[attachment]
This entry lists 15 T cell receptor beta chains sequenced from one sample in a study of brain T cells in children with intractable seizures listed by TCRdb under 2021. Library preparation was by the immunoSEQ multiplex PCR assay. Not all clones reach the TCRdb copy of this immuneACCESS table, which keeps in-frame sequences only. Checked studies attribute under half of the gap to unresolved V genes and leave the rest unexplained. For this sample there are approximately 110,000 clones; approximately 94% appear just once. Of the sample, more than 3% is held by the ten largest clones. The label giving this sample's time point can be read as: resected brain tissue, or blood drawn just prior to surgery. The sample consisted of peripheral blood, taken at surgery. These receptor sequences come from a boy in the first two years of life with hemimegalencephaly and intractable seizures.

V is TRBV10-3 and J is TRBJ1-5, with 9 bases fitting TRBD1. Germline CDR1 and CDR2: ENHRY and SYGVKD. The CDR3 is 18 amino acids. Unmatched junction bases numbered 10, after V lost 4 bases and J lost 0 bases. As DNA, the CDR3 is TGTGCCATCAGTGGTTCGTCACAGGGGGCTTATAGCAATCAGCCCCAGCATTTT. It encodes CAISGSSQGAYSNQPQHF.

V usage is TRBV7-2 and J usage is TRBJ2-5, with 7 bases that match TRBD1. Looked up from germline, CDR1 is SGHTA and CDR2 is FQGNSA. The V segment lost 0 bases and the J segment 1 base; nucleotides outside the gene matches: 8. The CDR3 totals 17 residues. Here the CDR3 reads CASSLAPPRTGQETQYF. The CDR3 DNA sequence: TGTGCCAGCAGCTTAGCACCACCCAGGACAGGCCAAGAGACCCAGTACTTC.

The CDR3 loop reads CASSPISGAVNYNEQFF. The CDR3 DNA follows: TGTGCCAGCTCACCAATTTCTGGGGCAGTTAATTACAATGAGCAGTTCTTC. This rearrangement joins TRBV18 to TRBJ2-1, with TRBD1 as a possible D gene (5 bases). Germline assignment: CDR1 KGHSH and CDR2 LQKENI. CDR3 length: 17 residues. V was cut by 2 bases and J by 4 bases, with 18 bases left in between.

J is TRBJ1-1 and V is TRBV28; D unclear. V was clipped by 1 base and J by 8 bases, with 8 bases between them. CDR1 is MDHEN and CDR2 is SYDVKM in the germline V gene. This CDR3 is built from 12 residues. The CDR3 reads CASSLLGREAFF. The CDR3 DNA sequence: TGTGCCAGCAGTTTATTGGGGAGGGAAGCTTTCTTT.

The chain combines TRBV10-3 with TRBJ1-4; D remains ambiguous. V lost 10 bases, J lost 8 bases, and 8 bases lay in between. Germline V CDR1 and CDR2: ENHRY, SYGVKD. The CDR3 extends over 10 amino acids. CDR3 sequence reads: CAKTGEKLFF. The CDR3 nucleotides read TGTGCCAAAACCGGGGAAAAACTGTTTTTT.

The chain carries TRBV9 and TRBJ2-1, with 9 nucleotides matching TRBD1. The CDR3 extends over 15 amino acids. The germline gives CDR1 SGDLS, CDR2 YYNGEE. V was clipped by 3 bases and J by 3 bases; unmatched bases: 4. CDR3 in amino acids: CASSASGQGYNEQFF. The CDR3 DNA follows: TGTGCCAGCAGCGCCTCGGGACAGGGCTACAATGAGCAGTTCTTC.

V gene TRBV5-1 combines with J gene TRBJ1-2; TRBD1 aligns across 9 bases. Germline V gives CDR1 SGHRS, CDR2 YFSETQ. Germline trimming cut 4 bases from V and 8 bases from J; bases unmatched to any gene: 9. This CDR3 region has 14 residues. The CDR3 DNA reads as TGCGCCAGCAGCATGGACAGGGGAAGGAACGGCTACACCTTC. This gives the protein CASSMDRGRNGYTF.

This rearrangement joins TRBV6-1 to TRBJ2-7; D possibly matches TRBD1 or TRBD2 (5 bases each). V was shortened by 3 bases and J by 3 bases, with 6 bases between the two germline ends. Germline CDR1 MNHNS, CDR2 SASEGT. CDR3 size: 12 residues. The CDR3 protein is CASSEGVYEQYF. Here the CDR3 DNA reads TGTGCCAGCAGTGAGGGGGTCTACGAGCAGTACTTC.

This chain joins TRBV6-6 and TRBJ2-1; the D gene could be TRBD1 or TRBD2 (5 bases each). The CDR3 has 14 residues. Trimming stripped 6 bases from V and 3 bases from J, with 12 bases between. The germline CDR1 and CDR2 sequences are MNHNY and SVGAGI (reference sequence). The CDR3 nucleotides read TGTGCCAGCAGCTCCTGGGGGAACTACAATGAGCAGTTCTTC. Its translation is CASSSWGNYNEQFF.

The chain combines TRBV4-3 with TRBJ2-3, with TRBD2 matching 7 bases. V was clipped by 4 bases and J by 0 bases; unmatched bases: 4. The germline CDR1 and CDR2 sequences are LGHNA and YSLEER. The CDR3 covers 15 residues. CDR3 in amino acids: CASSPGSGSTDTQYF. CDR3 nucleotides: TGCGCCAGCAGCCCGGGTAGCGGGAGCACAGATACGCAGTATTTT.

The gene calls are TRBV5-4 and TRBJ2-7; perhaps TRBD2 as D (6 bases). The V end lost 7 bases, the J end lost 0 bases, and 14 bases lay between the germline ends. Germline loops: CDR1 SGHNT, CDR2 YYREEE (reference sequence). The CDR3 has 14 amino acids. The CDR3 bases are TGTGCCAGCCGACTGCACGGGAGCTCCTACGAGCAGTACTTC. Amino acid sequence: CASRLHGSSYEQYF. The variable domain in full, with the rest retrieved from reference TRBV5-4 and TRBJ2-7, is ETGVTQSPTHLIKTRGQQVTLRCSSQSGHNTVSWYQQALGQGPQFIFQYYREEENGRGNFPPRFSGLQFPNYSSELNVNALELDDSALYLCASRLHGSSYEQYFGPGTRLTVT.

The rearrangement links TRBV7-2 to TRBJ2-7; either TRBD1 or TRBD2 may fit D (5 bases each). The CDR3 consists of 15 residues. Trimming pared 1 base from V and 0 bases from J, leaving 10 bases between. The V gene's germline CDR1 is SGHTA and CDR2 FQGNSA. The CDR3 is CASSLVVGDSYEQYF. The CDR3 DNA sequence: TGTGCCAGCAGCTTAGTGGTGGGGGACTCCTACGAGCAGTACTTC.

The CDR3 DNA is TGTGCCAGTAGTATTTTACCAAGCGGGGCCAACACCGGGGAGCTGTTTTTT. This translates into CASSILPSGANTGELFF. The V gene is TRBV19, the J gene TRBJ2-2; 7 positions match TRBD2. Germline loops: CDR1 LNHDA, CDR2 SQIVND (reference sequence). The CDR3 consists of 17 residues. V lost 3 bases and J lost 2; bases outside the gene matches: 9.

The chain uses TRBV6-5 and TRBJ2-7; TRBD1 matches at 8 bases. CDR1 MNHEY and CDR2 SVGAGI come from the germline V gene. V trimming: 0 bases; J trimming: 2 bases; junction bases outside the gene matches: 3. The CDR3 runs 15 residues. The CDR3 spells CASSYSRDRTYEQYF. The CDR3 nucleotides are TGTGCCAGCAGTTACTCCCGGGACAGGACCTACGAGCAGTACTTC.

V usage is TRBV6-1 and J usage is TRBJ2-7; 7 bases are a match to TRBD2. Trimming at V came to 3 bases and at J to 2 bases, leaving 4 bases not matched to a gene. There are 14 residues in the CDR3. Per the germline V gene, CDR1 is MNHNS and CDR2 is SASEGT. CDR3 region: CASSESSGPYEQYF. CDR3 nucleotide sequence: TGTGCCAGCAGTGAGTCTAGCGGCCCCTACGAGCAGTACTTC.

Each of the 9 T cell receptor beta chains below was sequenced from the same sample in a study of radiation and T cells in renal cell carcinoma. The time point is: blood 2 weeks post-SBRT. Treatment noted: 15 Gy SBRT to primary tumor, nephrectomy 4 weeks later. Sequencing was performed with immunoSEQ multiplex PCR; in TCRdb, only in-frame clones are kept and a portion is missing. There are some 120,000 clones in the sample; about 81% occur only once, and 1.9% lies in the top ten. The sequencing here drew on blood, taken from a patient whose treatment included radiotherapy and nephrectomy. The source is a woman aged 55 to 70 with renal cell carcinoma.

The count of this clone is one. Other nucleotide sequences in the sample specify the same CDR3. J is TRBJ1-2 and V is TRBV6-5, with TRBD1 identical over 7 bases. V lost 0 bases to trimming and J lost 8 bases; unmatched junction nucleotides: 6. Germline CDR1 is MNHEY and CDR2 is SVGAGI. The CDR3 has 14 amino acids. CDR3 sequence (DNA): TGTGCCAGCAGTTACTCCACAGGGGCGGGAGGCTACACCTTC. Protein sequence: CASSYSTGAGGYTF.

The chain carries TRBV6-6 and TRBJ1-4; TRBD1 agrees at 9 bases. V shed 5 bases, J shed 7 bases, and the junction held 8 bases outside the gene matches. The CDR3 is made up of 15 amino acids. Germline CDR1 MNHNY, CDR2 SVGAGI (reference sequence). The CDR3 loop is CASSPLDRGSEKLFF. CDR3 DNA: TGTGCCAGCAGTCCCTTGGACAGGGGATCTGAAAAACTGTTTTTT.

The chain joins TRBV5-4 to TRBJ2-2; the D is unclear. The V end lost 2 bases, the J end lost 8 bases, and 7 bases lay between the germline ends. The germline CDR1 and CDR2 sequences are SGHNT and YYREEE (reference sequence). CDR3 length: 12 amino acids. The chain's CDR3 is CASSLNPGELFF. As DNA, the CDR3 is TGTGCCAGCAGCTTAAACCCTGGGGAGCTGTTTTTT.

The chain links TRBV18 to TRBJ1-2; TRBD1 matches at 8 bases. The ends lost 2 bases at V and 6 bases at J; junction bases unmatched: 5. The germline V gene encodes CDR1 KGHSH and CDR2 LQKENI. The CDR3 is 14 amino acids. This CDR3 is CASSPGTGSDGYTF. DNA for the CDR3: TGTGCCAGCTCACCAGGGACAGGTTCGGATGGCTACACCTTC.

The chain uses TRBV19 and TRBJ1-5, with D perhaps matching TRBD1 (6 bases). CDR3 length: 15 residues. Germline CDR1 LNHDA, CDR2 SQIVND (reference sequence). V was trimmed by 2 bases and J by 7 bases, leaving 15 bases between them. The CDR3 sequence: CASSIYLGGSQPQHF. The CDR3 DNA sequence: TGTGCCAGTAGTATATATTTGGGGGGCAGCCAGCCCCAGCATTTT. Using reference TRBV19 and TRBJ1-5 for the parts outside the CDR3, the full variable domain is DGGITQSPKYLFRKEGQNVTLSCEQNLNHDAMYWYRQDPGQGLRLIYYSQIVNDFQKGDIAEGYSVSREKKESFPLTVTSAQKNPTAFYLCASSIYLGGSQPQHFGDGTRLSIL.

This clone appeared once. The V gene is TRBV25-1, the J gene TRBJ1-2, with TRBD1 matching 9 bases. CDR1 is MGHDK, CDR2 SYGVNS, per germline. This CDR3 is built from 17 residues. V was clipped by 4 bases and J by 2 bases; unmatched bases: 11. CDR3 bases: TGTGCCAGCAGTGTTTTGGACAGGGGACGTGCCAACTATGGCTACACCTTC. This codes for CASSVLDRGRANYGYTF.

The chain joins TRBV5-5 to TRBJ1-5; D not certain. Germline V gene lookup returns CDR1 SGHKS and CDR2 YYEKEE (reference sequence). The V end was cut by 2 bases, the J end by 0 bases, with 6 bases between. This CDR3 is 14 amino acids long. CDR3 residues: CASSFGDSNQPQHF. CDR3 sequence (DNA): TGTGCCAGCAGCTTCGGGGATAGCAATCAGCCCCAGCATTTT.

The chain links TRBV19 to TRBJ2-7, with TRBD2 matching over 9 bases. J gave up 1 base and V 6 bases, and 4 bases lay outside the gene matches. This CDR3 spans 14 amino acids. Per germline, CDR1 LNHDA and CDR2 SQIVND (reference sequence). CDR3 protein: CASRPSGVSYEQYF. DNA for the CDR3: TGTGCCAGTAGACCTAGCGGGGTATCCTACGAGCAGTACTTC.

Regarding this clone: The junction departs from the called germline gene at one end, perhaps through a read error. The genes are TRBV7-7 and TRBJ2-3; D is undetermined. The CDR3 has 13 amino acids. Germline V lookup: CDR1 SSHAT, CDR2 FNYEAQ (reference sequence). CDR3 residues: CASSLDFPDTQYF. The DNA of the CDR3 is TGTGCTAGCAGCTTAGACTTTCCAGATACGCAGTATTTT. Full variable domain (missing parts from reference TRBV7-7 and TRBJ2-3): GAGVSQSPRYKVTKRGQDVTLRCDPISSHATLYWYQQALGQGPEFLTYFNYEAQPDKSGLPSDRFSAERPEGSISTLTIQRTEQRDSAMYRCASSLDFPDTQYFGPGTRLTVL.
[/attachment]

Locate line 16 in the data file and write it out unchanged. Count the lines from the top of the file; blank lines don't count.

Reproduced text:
V usage is TRBV6-1 and J usage is TRBJ2-7; 7 bases are a match to TRBD2. Trimming at V came to 3 bases and at J to 2 bases, leaving 4 bases not matched to a gene. There are 14 residues in the CDR3. Per the germline V gene, CDR1 is MNHNS and CDR2 is SASEGT. CDR3 region: CASSESSGPYEQYF. CDR3 nucleotide sequence: TGTGCCAGCAGTGAGTCTAGCGGCCCCTACGAGCAGTACTTC.